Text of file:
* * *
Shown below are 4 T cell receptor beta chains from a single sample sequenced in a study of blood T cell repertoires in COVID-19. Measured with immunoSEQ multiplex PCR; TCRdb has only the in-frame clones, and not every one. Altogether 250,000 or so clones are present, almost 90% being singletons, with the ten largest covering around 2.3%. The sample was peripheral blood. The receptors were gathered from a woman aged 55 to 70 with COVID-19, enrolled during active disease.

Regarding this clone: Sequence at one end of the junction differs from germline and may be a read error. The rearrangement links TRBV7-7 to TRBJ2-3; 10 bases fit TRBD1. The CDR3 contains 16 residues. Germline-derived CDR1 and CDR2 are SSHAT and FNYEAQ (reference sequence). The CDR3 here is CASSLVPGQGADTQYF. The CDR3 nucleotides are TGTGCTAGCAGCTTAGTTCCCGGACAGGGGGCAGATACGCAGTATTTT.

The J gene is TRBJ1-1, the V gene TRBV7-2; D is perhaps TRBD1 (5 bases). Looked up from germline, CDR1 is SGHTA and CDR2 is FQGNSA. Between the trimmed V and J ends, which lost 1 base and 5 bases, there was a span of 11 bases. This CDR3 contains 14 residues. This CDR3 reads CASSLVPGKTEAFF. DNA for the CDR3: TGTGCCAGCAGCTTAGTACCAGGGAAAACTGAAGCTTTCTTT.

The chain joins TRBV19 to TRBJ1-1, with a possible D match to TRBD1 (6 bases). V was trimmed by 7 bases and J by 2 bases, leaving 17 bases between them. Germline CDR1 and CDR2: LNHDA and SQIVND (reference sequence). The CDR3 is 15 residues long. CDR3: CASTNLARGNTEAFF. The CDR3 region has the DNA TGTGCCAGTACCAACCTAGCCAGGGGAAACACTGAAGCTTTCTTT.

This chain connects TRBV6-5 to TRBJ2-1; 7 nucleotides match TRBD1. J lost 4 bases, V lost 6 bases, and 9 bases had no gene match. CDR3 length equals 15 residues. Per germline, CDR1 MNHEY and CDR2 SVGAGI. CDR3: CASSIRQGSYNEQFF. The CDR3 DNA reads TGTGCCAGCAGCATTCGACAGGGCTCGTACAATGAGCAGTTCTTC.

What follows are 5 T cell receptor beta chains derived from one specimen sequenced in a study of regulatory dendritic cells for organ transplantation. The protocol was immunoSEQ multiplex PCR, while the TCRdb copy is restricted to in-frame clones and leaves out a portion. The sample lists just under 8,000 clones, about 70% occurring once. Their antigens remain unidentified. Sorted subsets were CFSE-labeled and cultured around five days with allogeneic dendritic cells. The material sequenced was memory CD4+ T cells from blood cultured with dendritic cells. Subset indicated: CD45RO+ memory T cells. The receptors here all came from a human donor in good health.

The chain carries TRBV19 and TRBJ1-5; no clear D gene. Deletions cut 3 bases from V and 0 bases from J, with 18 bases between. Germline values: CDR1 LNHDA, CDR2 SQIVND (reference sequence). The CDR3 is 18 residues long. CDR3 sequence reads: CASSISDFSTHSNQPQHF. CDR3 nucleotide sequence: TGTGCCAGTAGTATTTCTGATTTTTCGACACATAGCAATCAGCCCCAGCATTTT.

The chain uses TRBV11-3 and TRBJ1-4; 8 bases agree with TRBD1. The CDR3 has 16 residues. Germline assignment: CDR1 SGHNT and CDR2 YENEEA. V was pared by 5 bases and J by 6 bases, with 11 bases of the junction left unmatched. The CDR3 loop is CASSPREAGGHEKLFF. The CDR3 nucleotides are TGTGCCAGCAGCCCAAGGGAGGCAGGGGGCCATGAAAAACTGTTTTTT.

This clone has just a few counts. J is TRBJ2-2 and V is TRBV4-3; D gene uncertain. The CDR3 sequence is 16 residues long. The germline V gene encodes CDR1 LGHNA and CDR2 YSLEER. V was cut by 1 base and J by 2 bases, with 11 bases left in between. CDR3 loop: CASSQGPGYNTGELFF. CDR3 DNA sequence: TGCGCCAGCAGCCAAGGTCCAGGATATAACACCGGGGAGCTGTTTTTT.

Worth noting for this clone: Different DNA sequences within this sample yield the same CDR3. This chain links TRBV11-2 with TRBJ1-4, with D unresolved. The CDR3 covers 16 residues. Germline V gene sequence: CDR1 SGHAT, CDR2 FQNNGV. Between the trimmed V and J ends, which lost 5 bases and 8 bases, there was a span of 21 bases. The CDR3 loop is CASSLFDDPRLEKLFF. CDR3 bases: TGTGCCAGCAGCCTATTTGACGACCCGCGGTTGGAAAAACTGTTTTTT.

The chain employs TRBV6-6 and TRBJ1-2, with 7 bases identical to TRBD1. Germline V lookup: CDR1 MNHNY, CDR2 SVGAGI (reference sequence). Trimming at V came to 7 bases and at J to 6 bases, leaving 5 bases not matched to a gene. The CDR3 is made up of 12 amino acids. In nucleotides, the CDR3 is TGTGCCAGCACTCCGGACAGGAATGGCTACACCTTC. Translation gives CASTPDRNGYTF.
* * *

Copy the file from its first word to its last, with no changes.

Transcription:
Shown below are 4 T cell receptor beta chains from a single sample sequenced in a study of blood T cell repertoires in COVID-19. Measured with immunoSEQ multiplex PCR; TCRdb has only the in-frame clones, and not every one. Altogether 250,000 or so clones are present, almost 90% being singletons, with the ten largest covering around 2.3%. The sample was peripheral blood. The receptors were gathered from a woman aged 55 to 70 with COVID-19, enrolled during active disease.

Regarding this clone: Sequence at one end of the junction differs from germline and may be a read error. The rearrangement links TRBV7-7 to TRBJ2-3; 10 bases fit TRBD1. The CDR3 contains 16 residues. Germline-derived CDR1 and CDR2 are SSHAT and FNYEAQ (reference sequence). The CDR3 here is CASSLVPGQGADTQYF. The CDR3 nucleotides are TGTGCTAGCAGCTTAGTTCCCGGACAGGGGGCAGATACGCAGTATTTT.

The J gene is TRBJ1-1, the V gene TRBV7-2; D is perhaps TRBD1 (5 bases). Looked up from germline, CDR1 is SGHTA and CDR2 is FQGNSA. Between the trimmed V and J ends, which lost 1 base and 5 bases, there was a span of 11 bases. This CDR3 contains 14 residues. This CDR3 reads CASSLVPGKTEAFF. DNA for the CDR3: TGTGCCAGCAGCTTAGTACCAGGGAAAACTGAAGCTTTCTTT.

The chain joins TRBV19 to TRBJ1-1, with a possible D match to TRBD1 (6 bases). V was trimmed by 7 bases and J by 2 bases, leaving 17 bases between them. Germline CDR1 and CDR2: LNHDA and SQIVND (reference sequence). The CDR3 is 15 residues long. CDR3: CASTNLARGNTEAFF. The CDR3 region has the DNA TGTGCCAGTACCAACCTAGCCAGGGGAAACACTGAAGCTTTCTTT.

This chain connects TRBV6-5 to TRBJ2-1; 7 nucleotides match TRBD1. J lost 4 bases, V lost 6 bases, and 9 bases had no gene match. CDR3 length equals 15 residues. Per germline, CDR1 MNHEY and CDR2 SVGAGI. CDR3: CASSIRQGSYNEQFF. The CDR3 DNA reads TGTGCCAGCAGCATTCGACAGGGCTCGTACAATGAGCAGTTCTTC.

What follows are 5 T cell receptor beta chains derived from one specimen sequenced in a study of regulatory dendritic cells for organ transplantation. The protocol was immunoSEQ multiplex PCR, while the TCRdb copy is restricted to in-frame clones and leaves out a portion. The sample lists just under 8,000 clones, about 70% occurring once. Their antigens remain unidentified. Sorted subsets were CFSE-labeled and cultured around five days with allogeneic dendritic cells. The material sequenced was memory CD4+ T cells from blood cultured with dendritic cells. Subset indicated: CD45RO+ memory T cells. The receptors here all came from a human donor in good health.

The chain carries TRBV19 and TRBJ1-5; no clear D gene. Deletions cut 3 bases from V and 0 bases from J, with 18 bases between. Germline values: CDR1 LNHDA, CDR2 SQIVND (reference sequence). The CDR3 is 18 residues long. CDR3 sequence reads: CASSISDFSTHSNQPQHF. CDR3 nucleotide sequence: TGTGCCAGTAGTATTTCTGATTTTTCGACACATAGCAATCAGCCCCAGCATTTT.

The chain uses TRBV11-3 and TRBJ1-4; 8 bases agree with TRBD1. The CDR3 has 16 residues. Germline assignment: CDR1 SGHNT and CDR2 YENEEA. V was pared by 5 bases and J by 6 bases, with 11 bases of the junction left unmatched. The CDR3 loop is CASSPREAGGHEKLFF. The CDR3 nucleotides are TGTGCCAGCAGCCCAAGGGAGGCAGGGGGCCATGAAAAACTGTTTTTT.

This clone has just a few counts. J is TRBJ2-2 and V is TRBV4-3; D gene uncertain. The CDR3 sequence is 16 residues long. The germline V gene encodes CDR1 LGHNA and CDR2 YSLEER. V was cut by 1 base and J by 2 bases, with 11 bases left in between. CDR3 loop: CASSQGPGYNTGELFF. CDR3 DNA sequence: TGCGCCAGCAGCCAAGGTCCAGGATATAACACCGGGGAGCTGTTTTTT.

Worth noting for this clone: Different DNA sequences within this sample yield the same CDR3. This chain links TRBV11-2 with TRBJ1-4, with D unresolved. The CDR3 covers 16 residues. Germline V gene sequence: CDR1 SGHAT, CDR2 FQNNGV. Between the trimmed V and J ends, which lost 5 bases and 8 bases, there was a span of 21 bases. The CDR3 loop is CASSLFDDPRLEKLFF. CDR3 bases: TGTGCCAGCAGCCTATTTGACGACCCGCGGTTGGAAAAACTGTTTTTT.

The chain employs TRBV6-6 and TRBJ1-2, with 7 bases identical to TRBD1. Germline V lookup: CDR1 MNHNY, CDR2 SVGAGI (reference sequence). Trimming at V came to 7 bases and at J to 6 bases, leaving 5 bases not matched to a gene. The CDR3 is made up of 12 amino acids. In nucleotides, the CDR3 is TGTGCCAGCACTCCGGACAGGAATGGCTACACCTTC. Translation gives CASTPDRNGYTF.